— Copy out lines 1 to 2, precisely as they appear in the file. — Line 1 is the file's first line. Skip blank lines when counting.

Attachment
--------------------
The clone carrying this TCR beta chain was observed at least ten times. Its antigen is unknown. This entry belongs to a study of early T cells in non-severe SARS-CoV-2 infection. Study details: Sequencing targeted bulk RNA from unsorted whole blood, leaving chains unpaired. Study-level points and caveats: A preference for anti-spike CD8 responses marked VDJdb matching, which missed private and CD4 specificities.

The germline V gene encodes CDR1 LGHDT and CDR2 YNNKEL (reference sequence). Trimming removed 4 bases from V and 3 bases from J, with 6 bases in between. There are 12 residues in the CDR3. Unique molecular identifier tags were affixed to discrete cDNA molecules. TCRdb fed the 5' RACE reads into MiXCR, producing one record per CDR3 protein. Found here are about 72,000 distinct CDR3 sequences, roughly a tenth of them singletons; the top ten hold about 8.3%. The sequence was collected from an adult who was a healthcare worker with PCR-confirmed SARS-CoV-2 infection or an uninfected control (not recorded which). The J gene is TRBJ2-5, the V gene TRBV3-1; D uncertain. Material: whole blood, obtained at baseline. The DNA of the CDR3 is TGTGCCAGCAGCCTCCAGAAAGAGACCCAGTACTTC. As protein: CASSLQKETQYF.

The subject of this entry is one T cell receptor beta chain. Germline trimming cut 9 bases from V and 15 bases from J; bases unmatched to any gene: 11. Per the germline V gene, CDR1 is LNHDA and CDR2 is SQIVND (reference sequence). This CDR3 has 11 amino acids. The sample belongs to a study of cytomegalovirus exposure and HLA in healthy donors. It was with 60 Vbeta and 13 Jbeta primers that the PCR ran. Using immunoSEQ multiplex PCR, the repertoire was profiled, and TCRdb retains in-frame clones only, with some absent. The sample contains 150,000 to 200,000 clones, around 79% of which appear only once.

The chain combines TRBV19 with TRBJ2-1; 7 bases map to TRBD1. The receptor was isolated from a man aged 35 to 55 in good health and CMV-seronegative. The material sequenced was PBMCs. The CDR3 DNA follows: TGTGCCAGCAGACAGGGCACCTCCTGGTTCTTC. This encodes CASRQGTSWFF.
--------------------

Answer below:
The clone carrying this TCR beta chain was observed at least ten times. Its antigen is unknown. This entry belongs to a study of early T cells in non-severe SARS-CoV-2 infection. Study details: Sequencing targeted bulk RNA from unsorted whole blood, leaving chains unpaired. Study-level points and caveats: A preference for anti-spike CD8 responses marked VDJdb matching, which missed private and CD4 specificities.

The germline V gene encodes CDR1 LGHDT and CDR2 YNNKEL (reference sequence). Trimming removed 4 bases from V and 3 bases from J, with 6 bases in between. There are 12 residues in the CDR3. Unique molecular identifier tags were affixed to discrete cDNA molecules. TCRdb fed the 5' RACE reads into MiXCR, producing one record per CDR3 protein. Found here are about 72,000 distinct CDR3 sequences, roughly a tenth of them singletons; the top ten hold about 8.3%. The sequence was collected from an adult who was a healthcare worker with PCR-confirmed SARS-CoV-2 infection or an uninfected control (not recorded which). The J gene is TRBJ2-5, the V gene TRBV3-1; D uncertain. Material: whole blood, obtained at baseline. The DNA of the CDR3 is TGTGCCAGCAGCCTCCAGAAAGAGACCCAGTACTTC. As protein: CASSLQKETQYF.